Sustained increases in fishing license revenues have supported growth in gross domestic product (GDP) and solidified fiscal positions in Tuvalu and other small island economies of the Pacific. These and other inflows are expected to boost growth in 2014. Windfall gains create opportunities for these economies to rebuild fiscal buffers to fund future service delivery.
Economic growth in 2013 in the small island economies of the Pacific was close to rates in the previous year and largely in line with forecasts. Growth reflected sustained revenue increases from fishing license fees and progress in the construction of major public infrastructure projects.
Tuvalu saw progress in upgrading its airport, strong growth in fishing license revenues, and increased retail activity, which lifted growth to 1.1% from 0.2% in 2012.
Revenues from fishing license fees continued their strong performance for a second consecutive year, with 2013 revenues exceeding budget projections by 37% in Tuvalu. As a party to the Nauru Agreement, Tuvalu has benefitted from rising rates under a vessel day scheme, wherein foreign fishing vessels are charged by the number of days they spend in the parties’ waters.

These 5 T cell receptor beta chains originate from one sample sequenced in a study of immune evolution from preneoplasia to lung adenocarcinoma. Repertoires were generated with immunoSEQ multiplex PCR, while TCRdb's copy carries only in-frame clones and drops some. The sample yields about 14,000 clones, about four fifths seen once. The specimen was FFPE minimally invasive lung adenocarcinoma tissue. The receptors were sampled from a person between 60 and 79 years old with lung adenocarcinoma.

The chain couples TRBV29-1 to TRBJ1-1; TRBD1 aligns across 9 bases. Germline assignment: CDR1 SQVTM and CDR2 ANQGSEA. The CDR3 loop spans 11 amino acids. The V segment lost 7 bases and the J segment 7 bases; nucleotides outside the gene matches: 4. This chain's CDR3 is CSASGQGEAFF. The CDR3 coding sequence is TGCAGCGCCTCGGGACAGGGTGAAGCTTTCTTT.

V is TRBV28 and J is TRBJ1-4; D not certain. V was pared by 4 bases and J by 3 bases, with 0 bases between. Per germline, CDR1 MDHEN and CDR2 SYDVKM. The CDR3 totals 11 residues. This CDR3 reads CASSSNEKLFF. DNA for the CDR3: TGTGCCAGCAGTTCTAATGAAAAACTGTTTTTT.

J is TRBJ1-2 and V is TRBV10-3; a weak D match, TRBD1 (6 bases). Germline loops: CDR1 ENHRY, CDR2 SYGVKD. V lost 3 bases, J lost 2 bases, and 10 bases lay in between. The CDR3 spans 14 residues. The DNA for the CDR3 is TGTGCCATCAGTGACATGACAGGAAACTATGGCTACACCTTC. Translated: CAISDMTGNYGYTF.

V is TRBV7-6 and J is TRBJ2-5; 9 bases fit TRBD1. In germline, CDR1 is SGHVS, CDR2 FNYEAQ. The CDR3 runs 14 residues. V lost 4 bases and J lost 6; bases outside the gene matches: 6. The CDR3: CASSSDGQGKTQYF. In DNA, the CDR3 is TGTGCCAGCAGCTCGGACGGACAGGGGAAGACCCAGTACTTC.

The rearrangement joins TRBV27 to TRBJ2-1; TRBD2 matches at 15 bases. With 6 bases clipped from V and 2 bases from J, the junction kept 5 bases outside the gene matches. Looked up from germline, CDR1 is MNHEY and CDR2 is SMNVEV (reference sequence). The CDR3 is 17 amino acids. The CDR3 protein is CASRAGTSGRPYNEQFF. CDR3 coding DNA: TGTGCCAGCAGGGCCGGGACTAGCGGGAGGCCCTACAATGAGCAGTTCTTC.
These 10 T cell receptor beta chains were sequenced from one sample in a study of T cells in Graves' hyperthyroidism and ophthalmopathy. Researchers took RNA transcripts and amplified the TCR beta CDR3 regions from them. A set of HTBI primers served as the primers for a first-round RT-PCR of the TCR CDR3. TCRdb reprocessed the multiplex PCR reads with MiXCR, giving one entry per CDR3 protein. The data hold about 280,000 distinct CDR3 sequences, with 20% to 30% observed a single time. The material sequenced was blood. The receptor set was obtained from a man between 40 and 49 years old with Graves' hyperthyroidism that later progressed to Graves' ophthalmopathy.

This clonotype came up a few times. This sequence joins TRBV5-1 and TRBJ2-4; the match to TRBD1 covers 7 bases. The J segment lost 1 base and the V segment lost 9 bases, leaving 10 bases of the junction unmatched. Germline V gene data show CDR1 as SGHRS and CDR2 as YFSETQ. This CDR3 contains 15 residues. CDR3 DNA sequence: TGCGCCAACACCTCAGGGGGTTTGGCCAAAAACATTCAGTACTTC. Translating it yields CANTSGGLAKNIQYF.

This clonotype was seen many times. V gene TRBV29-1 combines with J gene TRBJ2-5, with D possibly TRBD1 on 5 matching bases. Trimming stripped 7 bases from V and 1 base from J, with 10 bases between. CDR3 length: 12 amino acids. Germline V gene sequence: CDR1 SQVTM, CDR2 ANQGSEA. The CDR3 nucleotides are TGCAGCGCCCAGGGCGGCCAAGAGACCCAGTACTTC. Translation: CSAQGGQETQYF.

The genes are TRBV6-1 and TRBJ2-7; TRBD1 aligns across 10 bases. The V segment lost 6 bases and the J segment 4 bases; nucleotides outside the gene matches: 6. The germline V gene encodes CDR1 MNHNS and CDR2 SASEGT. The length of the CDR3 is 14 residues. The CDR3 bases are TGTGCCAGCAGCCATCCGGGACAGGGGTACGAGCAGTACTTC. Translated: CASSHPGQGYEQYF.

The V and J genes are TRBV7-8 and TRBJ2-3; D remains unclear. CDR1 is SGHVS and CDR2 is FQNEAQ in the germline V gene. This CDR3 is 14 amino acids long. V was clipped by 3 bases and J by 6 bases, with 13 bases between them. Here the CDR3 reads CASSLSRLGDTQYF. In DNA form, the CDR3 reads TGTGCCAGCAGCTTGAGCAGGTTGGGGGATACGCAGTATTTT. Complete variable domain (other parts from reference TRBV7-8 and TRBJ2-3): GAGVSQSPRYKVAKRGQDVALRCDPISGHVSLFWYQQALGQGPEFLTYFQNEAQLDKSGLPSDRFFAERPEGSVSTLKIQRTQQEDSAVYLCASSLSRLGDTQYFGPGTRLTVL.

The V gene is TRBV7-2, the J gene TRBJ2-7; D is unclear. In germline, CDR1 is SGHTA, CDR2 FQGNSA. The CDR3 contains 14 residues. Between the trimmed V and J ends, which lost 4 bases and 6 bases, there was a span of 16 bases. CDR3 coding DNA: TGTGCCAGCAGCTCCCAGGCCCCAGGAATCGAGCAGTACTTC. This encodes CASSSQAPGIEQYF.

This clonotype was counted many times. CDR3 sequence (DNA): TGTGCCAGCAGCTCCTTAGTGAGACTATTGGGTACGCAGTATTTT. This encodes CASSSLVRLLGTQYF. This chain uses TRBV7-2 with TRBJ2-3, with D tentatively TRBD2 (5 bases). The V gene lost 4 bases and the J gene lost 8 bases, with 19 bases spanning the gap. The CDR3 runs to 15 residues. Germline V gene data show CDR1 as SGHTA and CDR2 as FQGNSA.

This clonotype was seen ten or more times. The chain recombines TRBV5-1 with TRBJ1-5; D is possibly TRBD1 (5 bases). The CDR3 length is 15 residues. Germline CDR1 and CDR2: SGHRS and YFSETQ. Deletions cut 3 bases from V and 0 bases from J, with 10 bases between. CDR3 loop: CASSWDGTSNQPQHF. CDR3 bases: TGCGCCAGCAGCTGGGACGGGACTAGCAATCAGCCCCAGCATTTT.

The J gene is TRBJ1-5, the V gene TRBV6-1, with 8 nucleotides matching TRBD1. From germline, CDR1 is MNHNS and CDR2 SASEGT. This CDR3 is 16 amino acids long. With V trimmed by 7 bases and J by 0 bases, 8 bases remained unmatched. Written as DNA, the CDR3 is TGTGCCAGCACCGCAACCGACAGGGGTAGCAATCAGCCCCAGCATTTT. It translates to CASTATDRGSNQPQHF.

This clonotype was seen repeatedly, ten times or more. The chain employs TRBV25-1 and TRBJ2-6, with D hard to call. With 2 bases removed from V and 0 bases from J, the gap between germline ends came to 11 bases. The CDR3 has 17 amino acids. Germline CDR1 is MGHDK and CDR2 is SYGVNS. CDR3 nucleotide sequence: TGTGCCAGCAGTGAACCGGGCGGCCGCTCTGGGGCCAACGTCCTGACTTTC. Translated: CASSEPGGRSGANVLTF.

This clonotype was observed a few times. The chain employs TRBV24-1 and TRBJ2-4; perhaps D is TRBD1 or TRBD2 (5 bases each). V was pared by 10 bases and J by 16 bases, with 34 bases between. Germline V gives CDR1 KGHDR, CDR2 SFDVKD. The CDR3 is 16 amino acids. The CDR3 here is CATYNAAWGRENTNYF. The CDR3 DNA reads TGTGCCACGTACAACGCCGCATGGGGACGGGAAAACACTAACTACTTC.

In addition to the revenue from fishing licenses, Tuvalu’s position improved with the collection of tax arrears from state-owned enterprises.
|Selected Economic Indicators (%) - Tuvalu||2014||2015|
|Current Account Balance (share of GDP)||-9.6||-10.5|
Source: ADB estimates.
Infrastructure upgrades are expected to drive growth over the next 2 years in the small island economies of the Pacific.
In Tuvalu, the airport upgrade and increased retail competition are seen to drive economic growth at 2.0% in both 2014 and 2015.
Source: ADB. 2014. Asian Development Outlook 2014. Manila.